The "new ethics" should adopt a rather different attitude toward the patient than either the physician's or the managers' ethic. There's been a lot of paternalism and reverse paternalism  with respect to the recipients of care. Sometimes they are told that because they are sick they are vulnerable, they need to be told what's best for them, they can't be expected to understand what their health plans allow for, they wouldn't recognize quality care if they encountered it, they have to be given whatever they want, they have to be taught what's good for them. Sometimes they are told they are greedy, they are exploited or victimized, they are spoiled rotten Ö Doctor knows best; your health plan knows bestÖ Mainly what they need is to be treated as ends of the healthcare system, not raw material to be processed through the system in order to justify payment. > Of the models available in the current system, the old hippocratic medicine has the best hope of granting that respect. But it is not just the physician's responsibility and office, nor is it his only responsibility. It is an obligation of the whole system. The new players in the game, in particular, the new managed care organizations, need to recognize that they are part of that system too.
 The seven principles now advanced by the AMA include calls for competency, honesty, respect for law, respect for the rights of patients and others, continuing study, and cooperation with others who have specialized knowledge; freedom to choose one's patients, and recognition of a responsibility to the community. Nowhere in these principles is there a specific statement concerning putting the needs of the individual patient above all other considerations, which had been the traditional stance of organized medicine until the 1980s when the principles were last revised. (AMA 1996, xiv) . The American College of Physicians ethics manual is more specific about the primacy of the interests of the individual patient. "The physician's primary commitment must always be to the patient's welfare and best interests- regardless of financial arrangements, the healthcare setting, or patient characteristics-" (ACP 1998, 27-8) In a (relatively) recent symposium sponsored by the AMA in 1996 participants affirmed as the "core value in medical ethics" - serving the medical needs of individual patients. Participant Arthur Applbaum declared "Doctors who pursue ends that conflict with the end of caring for each patient are making a conceptual mistake, for one cannot be a doctor and coherently pursue ends incompatible with what doctoring must be." (Goldsmith, Marsha F. "Doing What is Best for Patients: A Sesquicentennial Rededication." JAMA 277(16) 1265-68.)
 The American Nurses Association Code for Nurses (ANA 1985) adopts a position of "client advocacy," a reformulation of the primary obligation to her patient recommended by earlier codes. The Code of Ethics of the American College of Healthcare Executives claims that the fundamental objective of healthcare management is to "enhance overall quality of life, dignity and well being of every individual needing healthcare services." (ACHE 1995)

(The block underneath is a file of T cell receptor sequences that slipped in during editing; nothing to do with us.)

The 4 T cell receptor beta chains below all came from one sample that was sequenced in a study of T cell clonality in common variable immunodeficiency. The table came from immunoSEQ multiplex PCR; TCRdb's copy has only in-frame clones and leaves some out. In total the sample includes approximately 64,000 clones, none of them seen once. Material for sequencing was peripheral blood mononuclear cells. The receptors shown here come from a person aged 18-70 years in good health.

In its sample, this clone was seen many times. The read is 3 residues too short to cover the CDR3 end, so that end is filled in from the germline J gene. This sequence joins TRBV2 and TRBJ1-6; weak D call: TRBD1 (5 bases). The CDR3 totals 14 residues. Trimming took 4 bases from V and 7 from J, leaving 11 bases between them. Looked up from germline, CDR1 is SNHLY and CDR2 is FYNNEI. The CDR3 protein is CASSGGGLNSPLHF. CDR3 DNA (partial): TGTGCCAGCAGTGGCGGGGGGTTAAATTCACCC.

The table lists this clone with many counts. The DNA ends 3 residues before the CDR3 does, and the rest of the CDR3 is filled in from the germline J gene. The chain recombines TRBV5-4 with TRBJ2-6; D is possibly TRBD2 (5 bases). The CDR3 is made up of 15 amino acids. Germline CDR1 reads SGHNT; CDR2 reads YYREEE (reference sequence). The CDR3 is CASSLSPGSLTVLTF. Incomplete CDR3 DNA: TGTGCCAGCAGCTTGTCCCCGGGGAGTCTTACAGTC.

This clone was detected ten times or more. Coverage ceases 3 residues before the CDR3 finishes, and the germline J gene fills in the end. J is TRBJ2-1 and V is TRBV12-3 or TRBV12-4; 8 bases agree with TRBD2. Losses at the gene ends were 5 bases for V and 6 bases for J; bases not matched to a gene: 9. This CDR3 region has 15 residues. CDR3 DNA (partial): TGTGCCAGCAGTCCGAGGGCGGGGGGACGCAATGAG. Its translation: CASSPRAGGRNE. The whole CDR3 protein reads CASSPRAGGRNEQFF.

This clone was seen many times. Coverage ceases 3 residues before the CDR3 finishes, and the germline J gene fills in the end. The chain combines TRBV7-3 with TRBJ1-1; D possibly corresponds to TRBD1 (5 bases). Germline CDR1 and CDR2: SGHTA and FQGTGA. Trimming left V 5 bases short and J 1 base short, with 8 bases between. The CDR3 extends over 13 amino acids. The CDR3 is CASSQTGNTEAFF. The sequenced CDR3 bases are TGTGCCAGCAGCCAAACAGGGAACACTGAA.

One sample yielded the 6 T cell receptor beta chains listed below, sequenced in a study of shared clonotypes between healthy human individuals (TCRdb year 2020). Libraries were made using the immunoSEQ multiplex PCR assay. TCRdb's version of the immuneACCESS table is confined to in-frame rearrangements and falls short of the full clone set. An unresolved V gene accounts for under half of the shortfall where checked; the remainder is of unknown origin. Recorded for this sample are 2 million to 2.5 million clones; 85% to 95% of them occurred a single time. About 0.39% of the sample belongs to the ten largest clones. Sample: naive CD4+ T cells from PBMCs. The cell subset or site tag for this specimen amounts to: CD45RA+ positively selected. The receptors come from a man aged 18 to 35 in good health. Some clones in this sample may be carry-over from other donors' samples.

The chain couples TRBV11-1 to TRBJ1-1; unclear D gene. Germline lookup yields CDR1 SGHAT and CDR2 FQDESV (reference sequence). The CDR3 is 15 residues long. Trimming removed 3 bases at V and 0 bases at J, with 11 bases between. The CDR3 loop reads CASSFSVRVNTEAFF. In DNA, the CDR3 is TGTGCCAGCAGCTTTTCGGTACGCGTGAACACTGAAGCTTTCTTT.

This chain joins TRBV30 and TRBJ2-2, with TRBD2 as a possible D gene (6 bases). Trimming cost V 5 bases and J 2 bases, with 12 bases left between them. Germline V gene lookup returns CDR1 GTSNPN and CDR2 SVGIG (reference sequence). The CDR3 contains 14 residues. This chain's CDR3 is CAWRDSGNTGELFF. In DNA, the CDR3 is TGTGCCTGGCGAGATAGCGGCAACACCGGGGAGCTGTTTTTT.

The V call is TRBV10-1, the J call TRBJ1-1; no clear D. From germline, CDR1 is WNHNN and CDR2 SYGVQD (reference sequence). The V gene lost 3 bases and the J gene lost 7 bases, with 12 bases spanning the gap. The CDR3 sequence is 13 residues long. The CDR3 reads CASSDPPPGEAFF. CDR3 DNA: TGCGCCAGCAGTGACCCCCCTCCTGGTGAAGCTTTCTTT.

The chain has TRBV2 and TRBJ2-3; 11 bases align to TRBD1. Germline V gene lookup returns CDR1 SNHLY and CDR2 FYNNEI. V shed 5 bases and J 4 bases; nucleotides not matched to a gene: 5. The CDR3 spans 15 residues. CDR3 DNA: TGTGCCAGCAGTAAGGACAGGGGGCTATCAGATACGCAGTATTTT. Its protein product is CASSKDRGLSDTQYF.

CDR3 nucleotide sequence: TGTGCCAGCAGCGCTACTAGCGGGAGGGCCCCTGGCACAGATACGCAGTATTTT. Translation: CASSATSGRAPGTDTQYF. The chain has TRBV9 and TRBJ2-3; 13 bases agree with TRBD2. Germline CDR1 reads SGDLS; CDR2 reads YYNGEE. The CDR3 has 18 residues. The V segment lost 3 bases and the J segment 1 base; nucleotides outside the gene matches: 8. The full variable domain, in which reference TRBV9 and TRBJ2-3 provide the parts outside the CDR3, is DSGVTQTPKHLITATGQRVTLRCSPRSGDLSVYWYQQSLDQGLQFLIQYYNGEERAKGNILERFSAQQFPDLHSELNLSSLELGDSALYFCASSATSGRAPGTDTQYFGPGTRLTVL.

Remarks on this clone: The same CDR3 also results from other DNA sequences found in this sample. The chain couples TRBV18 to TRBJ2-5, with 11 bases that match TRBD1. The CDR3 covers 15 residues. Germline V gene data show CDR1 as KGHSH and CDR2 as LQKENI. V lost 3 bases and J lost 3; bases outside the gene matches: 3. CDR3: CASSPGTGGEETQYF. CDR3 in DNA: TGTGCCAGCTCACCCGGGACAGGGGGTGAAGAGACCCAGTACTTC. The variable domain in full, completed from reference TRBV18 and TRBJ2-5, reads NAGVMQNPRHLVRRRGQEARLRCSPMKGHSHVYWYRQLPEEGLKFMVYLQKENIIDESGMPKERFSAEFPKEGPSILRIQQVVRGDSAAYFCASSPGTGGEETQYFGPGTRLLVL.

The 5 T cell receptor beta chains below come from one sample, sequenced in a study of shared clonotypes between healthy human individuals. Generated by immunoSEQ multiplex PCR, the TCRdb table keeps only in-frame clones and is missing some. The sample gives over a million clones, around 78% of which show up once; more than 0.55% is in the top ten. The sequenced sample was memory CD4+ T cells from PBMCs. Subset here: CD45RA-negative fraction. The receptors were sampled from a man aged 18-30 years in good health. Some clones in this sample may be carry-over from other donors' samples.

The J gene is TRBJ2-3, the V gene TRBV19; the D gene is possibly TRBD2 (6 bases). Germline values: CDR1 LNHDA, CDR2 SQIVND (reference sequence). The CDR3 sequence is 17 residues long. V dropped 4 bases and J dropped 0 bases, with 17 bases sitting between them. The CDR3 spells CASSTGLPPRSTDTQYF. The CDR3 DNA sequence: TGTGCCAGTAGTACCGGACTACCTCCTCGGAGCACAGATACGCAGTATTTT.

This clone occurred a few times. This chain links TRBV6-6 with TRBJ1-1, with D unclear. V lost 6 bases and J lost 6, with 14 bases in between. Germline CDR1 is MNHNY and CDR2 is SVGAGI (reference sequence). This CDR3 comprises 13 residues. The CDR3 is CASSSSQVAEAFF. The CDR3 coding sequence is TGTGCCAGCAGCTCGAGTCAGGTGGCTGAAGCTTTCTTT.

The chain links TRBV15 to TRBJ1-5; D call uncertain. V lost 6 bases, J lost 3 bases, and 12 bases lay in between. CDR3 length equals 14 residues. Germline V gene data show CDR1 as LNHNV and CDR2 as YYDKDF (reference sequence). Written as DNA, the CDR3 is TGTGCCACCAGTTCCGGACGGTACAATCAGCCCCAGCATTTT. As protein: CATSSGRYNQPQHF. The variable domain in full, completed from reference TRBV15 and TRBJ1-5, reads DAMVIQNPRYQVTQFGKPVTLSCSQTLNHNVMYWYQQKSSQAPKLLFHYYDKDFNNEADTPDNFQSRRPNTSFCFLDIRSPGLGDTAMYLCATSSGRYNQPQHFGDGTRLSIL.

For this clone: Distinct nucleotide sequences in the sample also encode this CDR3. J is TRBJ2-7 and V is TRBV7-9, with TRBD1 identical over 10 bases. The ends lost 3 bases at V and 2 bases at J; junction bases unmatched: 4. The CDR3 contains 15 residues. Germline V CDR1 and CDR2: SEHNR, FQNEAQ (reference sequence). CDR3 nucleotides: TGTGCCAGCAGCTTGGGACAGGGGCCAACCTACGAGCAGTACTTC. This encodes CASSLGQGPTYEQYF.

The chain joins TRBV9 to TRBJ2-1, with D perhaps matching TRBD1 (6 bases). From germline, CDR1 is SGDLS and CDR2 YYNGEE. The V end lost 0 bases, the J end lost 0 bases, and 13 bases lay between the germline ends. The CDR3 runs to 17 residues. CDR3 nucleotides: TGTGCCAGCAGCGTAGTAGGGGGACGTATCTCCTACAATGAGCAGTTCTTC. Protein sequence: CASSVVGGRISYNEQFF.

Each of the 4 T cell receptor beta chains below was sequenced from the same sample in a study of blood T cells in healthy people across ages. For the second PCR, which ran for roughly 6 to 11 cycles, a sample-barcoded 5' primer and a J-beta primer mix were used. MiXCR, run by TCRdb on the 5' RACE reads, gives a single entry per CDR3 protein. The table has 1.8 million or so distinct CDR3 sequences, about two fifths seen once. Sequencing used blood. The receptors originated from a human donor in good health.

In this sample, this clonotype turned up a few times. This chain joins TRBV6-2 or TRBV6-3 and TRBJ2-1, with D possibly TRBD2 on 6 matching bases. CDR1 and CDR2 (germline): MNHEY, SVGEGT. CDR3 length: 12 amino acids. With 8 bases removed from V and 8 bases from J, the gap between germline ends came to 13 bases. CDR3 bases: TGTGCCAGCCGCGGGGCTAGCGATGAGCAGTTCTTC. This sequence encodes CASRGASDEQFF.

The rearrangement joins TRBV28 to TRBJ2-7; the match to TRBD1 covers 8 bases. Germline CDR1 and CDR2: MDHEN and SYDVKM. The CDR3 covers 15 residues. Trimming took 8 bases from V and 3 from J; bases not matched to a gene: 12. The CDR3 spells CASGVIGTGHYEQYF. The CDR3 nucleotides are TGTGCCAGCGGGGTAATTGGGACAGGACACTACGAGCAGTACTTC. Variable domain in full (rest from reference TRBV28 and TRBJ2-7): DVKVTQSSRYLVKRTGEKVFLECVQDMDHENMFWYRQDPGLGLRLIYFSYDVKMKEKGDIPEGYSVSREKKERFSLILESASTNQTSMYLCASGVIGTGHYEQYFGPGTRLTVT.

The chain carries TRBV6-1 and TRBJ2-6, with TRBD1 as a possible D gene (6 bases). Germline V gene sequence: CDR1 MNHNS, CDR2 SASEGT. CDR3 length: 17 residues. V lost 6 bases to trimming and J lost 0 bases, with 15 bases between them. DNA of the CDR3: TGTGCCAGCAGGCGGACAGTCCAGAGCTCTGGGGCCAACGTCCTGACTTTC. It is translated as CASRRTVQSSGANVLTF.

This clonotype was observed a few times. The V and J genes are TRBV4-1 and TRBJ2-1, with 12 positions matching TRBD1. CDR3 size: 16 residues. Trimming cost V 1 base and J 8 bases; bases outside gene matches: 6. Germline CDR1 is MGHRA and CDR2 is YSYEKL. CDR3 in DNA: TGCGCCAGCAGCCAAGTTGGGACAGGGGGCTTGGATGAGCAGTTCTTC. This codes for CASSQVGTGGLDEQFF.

In one of my favorite articles, a physician writing about confidentiality of patient information did an informal survey and found that 75 clinicians or employees had legitimate access to his patient's record, which meant that they were in some measure engaged in his patient's care. Mark Siegler (1982): "Confidentiality: A Decrepit Concept," NEJM 307 (24) 1518-21.
 One commentator suggests that the institution-patient relationship is more important than the physician- patient relationship in contemporary healthcare, because of the specialization of physicians, the mobility of patient populations, and the churning of healthplans by employers and other payers. John Peppin (1999): "Business Ethics and Healthcare: The Re-emerging Institution-Patient Relationship," J Med Phil 24(5), 535-550, p. 538.
 I am avoiding the question of whether bioethics constitutes a "new" ethics here. Although professional ethics tends to be virtue-based and defined by the social role of the physician and some bioethics takes different approaches, professional ethics and bioethics, at least historically, both had as their objective the protection of individual patients. Cf. David Rothman's Strangers at the Bedside, which emphasizes the role of early bioethicists as watchdogs at the bedside of patients, supplementing and enforcing physician ethics, rather than posing an alternative to it. The other question being avoided is whether the professional ethics of the physician itself was being altered in the course of accommodating to the changing conditions of healthcare. Some of those accommodations will emerge later.
 The terminology of "managed care" refers to a number of different types of organization, some of which actually deliver care, many of which only administer it. Kaiser Permanente, one of the nation's oldest and most respected health maintenance organizations, is of the former sort, employing their physicians on salaries and owning the hospitals and other healthcare institutions delivering care within the system. Although students of the healthcare industry claim Kaiser has also suffered since facing competition from the for-profit organizations that have entered the market, it has historically served as a model of what a managed care organization should aspire to be. The problematic managed care organization whose ethics is the subject of the rest of the paper is one of the latter sort: often a for-profit business from another sector of the economy, like insurance, with no history of healthcare. Since the care is actually delivered by individuals, groups or organizations under contract arrangements with the MCO, there is some doubt about whether the "medical-cost management organization" is really a healthcare organization at all - an ambiguity reflected in some of the literature about MCOs.